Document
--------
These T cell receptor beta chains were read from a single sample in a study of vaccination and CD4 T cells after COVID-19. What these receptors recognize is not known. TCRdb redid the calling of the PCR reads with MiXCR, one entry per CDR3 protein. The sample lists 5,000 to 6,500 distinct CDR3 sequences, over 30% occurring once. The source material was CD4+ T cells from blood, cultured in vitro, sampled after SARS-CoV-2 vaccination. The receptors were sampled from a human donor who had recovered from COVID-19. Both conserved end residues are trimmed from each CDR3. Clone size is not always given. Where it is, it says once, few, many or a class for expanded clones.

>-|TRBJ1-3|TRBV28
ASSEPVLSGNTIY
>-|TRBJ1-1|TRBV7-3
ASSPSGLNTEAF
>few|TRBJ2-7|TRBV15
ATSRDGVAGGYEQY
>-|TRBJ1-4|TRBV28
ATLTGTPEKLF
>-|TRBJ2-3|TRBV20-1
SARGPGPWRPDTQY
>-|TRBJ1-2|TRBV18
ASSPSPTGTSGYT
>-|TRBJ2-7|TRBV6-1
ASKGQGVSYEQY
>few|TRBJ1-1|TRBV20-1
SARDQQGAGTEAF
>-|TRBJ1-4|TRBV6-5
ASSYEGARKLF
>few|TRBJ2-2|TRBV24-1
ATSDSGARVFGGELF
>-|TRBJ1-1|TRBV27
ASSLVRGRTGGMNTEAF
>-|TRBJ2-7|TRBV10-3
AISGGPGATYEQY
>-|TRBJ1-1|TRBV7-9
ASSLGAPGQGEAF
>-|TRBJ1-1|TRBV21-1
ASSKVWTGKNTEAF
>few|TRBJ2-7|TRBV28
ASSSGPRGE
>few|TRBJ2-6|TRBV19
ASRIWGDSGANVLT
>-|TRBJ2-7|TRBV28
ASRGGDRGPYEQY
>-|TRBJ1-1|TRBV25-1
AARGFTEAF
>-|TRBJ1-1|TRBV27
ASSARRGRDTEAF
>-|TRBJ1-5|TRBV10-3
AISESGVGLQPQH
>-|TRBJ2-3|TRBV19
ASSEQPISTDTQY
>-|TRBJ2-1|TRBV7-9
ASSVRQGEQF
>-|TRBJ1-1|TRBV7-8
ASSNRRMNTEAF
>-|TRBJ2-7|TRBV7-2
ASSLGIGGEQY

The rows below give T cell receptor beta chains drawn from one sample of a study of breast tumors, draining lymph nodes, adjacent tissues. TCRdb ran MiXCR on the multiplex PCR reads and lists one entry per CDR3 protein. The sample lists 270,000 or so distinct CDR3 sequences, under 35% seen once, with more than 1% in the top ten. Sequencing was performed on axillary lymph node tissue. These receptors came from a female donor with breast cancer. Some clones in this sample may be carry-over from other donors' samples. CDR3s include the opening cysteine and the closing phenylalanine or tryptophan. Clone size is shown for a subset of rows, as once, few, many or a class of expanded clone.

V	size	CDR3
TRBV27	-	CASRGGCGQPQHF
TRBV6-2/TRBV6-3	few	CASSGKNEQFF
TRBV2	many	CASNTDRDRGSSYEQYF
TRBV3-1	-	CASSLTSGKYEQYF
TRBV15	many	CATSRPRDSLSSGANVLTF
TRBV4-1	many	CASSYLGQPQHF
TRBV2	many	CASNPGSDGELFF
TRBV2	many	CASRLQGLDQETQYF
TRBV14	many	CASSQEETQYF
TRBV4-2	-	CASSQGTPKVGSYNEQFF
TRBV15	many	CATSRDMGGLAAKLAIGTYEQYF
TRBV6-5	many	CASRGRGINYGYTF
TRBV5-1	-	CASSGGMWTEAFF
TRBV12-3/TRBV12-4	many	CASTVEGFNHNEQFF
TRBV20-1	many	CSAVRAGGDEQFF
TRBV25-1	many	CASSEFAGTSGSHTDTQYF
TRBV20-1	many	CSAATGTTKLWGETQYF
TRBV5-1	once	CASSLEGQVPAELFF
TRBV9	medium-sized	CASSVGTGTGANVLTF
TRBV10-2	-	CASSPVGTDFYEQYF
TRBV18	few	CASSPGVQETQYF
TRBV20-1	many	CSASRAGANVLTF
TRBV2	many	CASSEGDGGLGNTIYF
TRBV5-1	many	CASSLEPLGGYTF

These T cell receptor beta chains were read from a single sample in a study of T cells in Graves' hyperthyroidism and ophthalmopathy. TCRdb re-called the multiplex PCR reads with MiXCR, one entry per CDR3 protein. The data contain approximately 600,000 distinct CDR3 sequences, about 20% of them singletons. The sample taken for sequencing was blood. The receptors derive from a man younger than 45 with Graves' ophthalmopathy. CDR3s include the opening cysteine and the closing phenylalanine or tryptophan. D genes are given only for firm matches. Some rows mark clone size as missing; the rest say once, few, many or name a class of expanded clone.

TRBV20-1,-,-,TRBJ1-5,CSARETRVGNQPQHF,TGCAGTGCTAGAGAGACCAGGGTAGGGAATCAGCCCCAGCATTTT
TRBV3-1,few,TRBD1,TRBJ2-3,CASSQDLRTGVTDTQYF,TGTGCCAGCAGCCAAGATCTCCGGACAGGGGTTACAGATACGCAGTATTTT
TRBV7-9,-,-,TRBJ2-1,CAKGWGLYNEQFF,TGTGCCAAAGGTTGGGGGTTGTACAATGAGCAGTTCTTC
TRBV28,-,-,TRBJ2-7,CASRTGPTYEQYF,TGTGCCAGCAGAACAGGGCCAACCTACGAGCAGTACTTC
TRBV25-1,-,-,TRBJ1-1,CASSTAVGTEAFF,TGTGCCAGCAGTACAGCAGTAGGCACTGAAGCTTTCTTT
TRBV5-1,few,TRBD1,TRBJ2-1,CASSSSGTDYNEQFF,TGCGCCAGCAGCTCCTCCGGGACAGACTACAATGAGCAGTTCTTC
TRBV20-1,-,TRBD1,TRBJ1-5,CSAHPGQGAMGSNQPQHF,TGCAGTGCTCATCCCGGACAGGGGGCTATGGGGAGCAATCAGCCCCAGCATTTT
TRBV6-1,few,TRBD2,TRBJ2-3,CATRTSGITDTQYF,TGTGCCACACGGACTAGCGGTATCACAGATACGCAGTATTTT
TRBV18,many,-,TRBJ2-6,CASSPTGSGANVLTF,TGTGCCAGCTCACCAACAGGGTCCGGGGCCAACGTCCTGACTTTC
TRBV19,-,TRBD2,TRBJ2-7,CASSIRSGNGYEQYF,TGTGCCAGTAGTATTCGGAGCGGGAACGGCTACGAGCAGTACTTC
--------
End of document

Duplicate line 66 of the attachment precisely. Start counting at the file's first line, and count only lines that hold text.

TRBV20-1	many	CSAVRAGGDEQFF